CDC AWARDS NBCA FUNDING TO IMPROVE BLOOD CLOT AWARENESS

CDC AWARDS NBCA FUNDING TO IMPROVE BLOOD CLOT AWARENESS

Thrombosis Declared Priority by CDC

NBCA was awarded two major grants totaling $1.35 million from the Centers for Disease Control and Prevention (CDC). NBCA will use these two grants to “launch a national wakeup call to promote public, patient and healthcare professional awareness of this serious medical condition that each year kills nearly 300,000 Americans,” explains NBCA President Randy Fenninger.

Fenninger said that “we have a national crisis because few people recognize or understand the symptoms and risk factors of this silent killer. And even equally startling is that not enough of our nation’s healthcare professionals have a full understanding of the symptoms and the methods for prevention and treatment of this life-threatening condition.”  The first grant will support the Stop The Clot Learning Project that will enable NBCA in cooperation with CDC, to carry out the following:

  • Implement Stop The Clot Forums for patients and families
  • Initiate Stop The Clot support groups
  • Create a Clotting Information and Resource Center (CIRC) that will have an interactive Web site and Webinars

The second grant will support a Health Professional Education Project that will enable NBCA, in cooperation with CDC, to carry out the following:

  • Develop curriculum with accurate clinical content and methods for effective health education teaching
  • Train-the-Trainer regional workshops for participants from thrombophilia centers and Anticoagulation Forum’s member clinics (participants will primarily be nurses, nurse practitioners, physician’s assistants and pharmacists.)
  • Patient/family education

NBCA’s Medical and Scientific Advisory Board (MASAB) Chairman Dr. Stephan Moll, of the University of North Carolina – Chapel Hill Thrombophilia Program, stated that the Health Professional Education Project is an essential element in the fight against blood clots. “Improving the content and delivery of health information/education by nurses and other non-physicians,” he said, “provides an educational and training aspect to a critical part of a patient’s healthcare and wellness.” The program, Dr. Moll explained,
will be delivered nationally through the utilization of evidence-based teaching methods in small group sessions led by trained faculty.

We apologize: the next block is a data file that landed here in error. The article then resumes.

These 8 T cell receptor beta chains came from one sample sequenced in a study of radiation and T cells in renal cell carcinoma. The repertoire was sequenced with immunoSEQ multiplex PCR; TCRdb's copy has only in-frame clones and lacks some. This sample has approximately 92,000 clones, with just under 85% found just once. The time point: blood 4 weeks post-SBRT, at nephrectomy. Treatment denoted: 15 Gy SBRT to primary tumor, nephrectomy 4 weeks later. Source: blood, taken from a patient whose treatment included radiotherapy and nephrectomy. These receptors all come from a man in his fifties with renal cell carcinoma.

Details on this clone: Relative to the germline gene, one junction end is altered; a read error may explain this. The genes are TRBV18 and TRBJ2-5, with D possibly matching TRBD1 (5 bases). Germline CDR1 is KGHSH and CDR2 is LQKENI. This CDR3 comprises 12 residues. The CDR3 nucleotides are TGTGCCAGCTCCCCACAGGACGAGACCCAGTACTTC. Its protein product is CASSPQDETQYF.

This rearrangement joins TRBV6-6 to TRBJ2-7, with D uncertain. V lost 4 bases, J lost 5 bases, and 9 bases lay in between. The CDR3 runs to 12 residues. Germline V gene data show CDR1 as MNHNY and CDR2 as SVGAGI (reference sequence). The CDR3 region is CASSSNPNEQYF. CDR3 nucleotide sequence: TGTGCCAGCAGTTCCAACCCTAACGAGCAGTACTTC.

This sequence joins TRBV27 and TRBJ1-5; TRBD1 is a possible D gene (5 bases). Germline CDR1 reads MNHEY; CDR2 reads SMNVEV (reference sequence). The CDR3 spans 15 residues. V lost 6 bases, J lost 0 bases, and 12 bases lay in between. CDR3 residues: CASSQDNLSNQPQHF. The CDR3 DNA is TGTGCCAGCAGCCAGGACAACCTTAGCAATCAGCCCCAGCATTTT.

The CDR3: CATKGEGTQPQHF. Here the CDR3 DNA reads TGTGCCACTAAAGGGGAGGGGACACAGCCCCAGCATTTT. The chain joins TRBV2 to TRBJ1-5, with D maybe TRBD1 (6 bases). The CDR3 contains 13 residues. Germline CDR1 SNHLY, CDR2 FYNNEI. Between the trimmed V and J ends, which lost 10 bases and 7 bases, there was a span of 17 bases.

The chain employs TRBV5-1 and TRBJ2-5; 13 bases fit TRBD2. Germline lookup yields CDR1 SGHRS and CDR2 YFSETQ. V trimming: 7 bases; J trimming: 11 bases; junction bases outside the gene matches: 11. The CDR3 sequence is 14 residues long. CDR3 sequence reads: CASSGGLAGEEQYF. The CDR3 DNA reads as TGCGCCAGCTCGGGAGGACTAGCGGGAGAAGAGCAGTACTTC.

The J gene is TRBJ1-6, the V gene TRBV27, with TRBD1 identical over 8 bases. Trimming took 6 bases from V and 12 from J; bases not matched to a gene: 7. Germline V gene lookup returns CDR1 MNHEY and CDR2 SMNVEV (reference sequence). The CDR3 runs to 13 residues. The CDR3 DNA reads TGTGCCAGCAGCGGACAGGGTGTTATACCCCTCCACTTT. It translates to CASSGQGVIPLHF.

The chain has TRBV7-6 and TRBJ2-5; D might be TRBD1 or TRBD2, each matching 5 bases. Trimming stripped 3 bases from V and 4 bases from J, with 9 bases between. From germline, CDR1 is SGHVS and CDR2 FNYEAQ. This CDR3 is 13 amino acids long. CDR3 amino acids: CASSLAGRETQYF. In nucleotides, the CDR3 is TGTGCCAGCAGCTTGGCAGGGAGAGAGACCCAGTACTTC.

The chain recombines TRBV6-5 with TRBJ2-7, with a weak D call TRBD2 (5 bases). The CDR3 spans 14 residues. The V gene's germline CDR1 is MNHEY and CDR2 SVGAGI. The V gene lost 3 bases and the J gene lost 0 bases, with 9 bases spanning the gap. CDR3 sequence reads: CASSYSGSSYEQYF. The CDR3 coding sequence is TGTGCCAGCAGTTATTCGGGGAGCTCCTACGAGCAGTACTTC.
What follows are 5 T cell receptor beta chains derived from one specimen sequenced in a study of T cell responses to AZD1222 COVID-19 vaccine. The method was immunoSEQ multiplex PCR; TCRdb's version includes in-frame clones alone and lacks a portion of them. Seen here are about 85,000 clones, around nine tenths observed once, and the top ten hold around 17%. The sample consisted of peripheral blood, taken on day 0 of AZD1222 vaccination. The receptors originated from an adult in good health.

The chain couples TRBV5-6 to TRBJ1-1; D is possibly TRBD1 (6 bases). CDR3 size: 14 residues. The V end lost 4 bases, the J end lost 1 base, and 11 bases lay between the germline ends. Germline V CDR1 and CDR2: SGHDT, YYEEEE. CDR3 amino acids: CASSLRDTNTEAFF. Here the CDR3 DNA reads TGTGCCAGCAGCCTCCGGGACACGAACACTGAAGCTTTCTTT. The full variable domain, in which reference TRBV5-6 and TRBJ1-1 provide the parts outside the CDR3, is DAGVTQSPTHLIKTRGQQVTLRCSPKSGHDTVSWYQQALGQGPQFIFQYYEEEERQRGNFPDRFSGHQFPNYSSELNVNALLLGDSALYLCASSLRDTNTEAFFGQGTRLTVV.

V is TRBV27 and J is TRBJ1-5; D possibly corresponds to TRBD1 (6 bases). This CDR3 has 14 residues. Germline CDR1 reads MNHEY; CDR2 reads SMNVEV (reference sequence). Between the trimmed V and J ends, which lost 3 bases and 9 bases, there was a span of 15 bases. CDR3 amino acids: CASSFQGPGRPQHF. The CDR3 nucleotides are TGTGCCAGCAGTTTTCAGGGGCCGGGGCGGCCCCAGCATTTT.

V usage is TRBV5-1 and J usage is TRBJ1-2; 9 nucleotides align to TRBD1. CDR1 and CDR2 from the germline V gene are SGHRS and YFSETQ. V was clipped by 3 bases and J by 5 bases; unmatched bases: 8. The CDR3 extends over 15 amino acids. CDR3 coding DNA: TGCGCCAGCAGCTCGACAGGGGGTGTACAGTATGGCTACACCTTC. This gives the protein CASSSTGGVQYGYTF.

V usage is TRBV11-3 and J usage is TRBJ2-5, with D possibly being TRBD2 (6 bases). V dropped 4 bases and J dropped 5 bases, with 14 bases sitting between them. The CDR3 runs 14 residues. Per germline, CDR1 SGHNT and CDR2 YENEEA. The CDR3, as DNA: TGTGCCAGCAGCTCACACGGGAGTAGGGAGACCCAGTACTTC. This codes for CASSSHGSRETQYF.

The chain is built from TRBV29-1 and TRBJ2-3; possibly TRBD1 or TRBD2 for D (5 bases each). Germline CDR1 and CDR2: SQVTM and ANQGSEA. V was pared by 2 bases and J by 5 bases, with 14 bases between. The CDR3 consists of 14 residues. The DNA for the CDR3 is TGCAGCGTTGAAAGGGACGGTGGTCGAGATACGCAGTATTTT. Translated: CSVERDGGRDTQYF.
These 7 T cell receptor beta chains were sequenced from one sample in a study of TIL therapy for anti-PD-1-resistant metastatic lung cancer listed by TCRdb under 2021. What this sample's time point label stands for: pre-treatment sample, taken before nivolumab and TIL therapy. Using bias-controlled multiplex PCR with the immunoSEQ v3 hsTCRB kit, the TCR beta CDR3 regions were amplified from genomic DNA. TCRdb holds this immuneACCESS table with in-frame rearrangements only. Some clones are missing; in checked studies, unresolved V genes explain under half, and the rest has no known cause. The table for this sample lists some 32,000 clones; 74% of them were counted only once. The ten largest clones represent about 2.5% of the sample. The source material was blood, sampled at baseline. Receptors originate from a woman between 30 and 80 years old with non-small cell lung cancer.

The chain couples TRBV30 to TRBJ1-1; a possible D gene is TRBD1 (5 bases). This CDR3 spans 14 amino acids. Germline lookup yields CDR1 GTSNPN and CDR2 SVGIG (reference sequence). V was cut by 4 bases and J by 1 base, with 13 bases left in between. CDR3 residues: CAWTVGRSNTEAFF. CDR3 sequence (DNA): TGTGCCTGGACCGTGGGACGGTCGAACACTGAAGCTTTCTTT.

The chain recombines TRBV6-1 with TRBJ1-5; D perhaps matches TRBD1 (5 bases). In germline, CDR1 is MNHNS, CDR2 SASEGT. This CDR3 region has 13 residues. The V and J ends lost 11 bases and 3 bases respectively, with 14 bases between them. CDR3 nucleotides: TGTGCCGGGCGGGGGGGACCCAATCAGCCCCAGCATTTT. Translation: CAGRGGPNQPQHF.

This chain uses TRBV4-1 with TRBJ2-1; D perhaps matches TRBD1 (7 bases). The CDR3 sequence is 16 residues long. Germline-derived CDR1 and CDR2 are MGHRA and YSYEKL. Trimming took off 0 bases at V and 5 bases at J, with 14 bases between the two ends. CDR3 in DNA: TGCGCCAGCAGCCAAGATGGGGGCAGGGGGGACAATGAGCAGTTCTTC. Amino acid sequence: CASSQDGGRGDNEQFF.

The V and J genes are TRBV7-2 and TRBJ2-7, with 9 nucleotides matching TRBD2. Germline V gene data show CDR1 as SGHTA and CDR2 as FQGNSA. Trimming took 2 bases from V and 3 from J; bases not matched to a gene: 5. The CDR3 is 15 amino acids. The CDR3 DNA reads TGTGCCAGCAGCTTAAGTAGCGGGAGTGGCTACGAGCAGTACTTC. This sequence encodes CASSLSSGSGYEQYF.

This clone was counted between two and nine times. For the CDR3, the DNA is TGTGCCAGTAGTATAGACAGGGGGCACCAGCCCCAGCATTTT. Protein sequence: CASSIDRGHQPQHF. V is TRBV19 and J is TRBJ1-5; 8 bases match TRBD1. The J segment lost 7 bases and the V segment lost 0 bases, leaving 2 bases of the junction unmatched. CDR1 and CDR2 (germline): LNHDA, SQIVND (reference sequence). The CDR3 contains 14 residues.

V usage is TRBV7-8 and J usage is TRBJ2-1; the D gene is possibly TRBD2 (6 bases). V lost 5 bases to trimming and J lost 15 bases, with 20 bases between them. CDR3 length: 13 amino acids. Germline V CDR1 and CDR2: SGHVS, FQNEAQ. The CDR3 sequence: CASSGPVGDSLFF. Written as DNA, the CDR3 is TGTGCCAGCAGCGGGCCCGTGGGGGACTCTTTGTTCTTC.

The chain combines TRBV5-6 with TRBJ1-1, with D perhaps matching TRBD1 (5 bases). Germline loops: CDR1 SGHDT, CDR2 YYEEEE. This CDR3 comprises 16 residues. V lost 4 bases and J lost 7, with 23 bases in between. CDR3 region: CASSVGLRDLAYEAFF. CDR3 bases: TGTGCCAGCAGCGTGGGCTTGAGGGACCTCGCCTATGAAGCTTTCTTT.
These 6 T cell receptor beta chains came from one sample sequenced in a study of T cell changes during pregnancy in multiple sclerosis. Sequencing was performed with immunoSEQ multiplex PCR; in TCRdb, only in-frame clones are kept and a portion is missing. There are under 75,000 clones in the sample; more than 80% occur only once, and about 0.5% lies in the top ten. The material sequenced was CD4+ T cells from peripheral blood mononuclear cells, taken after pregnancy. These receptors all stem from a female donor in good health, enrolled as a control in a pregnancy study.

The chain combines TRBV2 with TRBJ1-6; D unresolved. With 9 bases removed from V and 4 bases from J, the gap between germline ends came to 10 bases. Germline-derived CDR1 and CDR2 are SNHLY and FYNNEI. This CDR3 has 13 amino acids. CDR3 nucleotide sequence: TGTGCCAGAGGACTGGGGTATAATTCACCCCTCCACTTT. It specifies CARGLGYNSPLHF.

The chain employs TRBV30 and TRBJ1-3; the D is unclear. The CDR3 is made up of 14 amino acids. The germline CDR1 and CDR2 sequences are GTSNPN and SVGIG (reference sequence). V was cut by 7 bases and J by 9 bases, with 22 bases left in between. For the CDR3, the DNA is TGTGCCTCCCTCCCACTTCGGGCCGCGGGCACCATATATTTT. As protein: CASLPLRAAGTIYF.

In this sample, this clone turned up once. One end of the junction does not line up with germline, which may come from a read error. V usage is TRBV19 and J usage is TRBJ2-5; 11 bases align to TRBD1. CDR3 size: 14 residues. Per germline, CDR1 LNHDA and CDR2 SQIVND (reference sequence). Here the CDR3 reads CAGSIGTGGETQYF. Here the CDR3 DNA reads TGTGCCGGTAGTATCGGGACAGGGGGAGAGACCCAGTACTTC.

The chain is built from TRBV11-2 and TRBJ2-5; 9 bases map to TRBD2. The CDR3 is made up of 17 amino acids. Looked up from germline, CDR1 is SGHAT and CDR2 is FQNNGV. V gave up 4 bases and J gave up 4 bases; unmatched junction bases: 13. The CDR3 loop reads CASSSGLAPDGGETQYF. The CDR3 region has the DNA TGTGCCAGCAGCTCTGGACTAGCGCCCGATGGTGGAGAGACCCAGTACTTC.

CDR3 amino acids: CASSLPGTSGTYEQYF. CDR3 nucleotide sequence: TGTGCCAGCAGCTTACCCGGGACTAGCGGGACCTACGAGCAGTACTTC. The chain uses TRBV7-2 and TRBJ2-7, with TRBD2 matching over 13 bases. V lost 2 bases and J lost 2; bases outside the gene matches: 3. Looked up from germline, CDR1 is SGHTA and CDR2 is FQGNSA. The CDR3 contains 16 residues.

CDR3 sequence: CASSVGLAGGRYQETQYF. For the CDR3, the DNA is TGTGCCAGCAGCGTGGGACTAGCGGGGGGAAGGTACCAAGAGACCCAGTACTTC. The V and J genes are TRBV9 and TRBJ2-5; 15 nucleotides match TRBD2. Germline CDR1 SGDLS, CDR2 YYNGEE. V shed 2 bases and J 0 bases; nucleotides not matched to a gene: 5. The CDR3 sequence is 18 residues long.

The program’s ultimate goal is to prevent secondary conditions in people with clotting disorders by improving their access to knowledgeable healthcare providers.

Minnesota Selected as Pilot Site for Chapter and Stop The Clot®Learning Project

While NBCA will conduct Stop The Clot Forums in two to four cities across the county in the year ahead, Minnesota was selected as the “incubator” for developing Stop The Clot Forums, Stop The Clot Support Groups and a regional chapter infrastructure to ensure that these educational and community-based awareness initiatives are sustained over time. In Minneapolis-St. Paul, NBCA will:

  • Establish a pilot Minnesota regional chapter
  • Establish a chapter–thrombophilia center collaboration model

NBCA Executive Director, Alan Brownstein said “the Twin-Cities area was selected for this demonstration project because of the excellent medical facilities in the area, active patient leadership and a community that is supportive of public health efforts.” Brownstein said that NBCA is looking at the Minnesota pilot as a model of what will be established in other regions nationwide. “We look forward to a high level of collaboration with the Hemophilia and Thrombosis Center at the University of Minnesota Medical Center, Fairview, and other medical leaders, in implementing these programs that will lead to fewer clotting-related deaths.”

CDC Identifies Thrombosis as Priority

On January 17, Director of CDC’s Division of Blood Disorders, Dr. Roshni Kulkarni, reported that CDC’s National Center for Birth Defects and Developmental Disabilities has designated Thrombosis as one of the three top priorities for the Center. NBCA President Fenninger said that “assigning thrombosis as a priority is critically important. This, coupled with CDC’s grants to NBCA, has for the first time placed thrombosis and thrombophilia above the radar as a public health threat.”

NBCA will collaborate with many organizations in its development of a 12-region training program. Patients will be reached throughout the U.S. network of the 140-federally funded Hemophilia Treatment Centers, the CDC Pilot Thrombophilia Centers and through participants of the Anticoagulation Forum.

For more information regarding the National Blood Clot Alliance and/or their national programs, please contact Alan Brownstein at (914) 220-5040, abrownstein@stoptheclot.org, NBCA President Randy Fenninger (202) 833-0007 or log on to www.stoptheclot.org.  NBCA is a 501c3 national volunteer community-based organization which welcomes support through involvement and/or donations. Further information can also be obtained from NBCA’s Medical and Scientific Advisory Board chairman Dr. Stephan Moll, University of North Carolina at Chapel Hill at (919) 966-3311.

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